That Time I Preached

ThatTimeIPreached

So this happened… During our At the Movies series this past summer I was asked to preach for the first time (well technically the second but you’ll see).

*no copyright infringement intended. I do not own the rights to the movie clips or songs used. Without the clips from the movie half of the message would have been missed.

What If I Treated Every Sunday As Easter?

Can I just be honest for a second; I don’t.

I don’t spend the time in preparation for other weekends as I do for Easter.
I don’t put the same energy into the creative planning for a random weekend in August as I do when Easter rolls around.
I don’t approach every weekend service as if it was Easter – a day I know when more people who don’t know Jesus come to church.

But what if I did?  
What if we did?

Any church who keeps attendance records, uses church management software, or tries in any way to track data knows there are better attended Sundays than others.  Historically this coming Sunday, the one following Easter tends to be a lower attended day.  Holidays, School breaks, and more trend lower as well.

Have you ever been guilty of not planning as much for those weekends as you do for others?
I have.

Have you ever held onto creative elements to use for better attended Sundays?
I have.

Have you ever even once scheduled people, band members, tech crews, or others differently because of the projected attendance of a weekend?
I’m not proud of it but I have.

But what if we approached every weekend service like we do Easter?  Or Christmas? Or Canadian Boxing Day? (I assume that’s a big day?)

What if we pushed ourselves to approach those days in the same manner we do the “big days.”  Every weekend we meet there are people that need to experience the powerful Love of God.  There are people who are searching.  There are people who are hurting.  There are people who don’t know what they believe.

What if we challenged ourselves to always push for more. To always be creative.  To always seek to prayerfully consider how we plan our services and service elements – because someones life may depend on it, their hope may depend on it, their peace may depend on it.

I am certain I will be guilty of maybe planning less on a weekend than I could. Or even saving something for a different week because it’s SO GOOD! But my prayer now is that I will start to approach every week as if the people who walk through the doors of the church are lost, hurting, hungry, and just as important as the ones from any other weekend.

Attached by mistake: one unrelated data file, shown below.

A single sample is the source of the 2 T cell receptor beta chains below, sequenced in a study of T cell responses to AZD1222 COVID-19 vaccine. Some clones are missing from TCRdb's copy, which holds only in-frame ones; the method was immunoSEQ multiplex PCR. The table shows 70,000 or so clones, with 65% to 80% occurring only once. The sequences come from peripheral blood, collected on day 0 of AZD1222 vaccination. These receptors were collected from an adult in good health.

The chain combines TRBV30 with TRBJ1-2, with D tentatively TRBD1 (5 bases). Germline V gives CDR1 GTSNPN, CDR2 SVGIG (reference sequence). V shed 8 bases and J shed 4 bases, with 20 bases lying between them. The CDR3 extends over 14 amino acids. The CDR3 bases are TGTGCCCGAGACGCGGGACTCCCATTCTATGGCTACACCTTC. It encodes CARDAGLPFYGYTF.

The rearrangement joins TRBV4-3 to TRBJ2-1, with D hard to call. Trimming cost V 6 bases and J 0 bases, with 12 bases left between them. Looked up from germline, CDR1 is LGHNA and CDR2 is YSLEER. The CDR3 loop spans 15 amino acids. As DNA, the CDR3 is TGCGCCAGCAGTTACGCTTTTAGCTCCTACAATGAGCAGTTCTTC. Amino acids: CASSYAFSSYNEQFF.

Serve Don’t Cater

BLT Lunchtime

If you are in ministry you know that one of the main purposes of the church is to serve the people that collectively make up the church. We do our best to meet their needs, to help them deeper experience the love of God, and to teach and encourage them as well. But there is a difference between serving out people and catering to them.

I spent a lot of time serving in many restaurants as well as working for a few catering companies so indulge me if you will for all analogies and metaphors break down at some point.

As a minister you have a vision God has given you for how your ministry will serve and function; for where it’s heading and how you will get there. Some will move fast. Some will move slow. For other God is calling you to honestly just be where you are. But in any case God has given you the vision and direction. You serve your people based on that direction. Without being too cheesy God plans the menu from which you serve your people. And like any good restaurant there is a little creative freedom within that menu to best serve your customer. But if you are an In-N-Out Burger and someone orders a chicken fried steak you probably can’t accommodate them.

But when you cater, you are allowing someone else control over what is served, how things will function and the like. Yes you still have some control but you are turning over a good portion of that control to meet the clients needs. If a client desired deep fried Oreos the caterer shouldn’t just show up with carrots and celery and suggest this is better for them. The client get’s what the client wants regardless of how good or bad it is for them, they are in control for the most part.

When we serve our people we do everything we can to meet their needs within the framework of the vision God has given us. When we cater to our people we are allowing the tail to wag the dog so to speak. When we cater we will be spending too much time trying to make everyone happy at the expense of the vision God gave us.

At the expense of sounding bad, our job isn’t defined by making people happy or satisfying a certain person or groups desires for how they see church but to help people experience God’s saving grace and love. (Ministry secret – following God’s vision doesn’t always make everyone happy)

Now apparently I need to go to lunch cause I am writing a lot about food.

Do We Understand Suffering?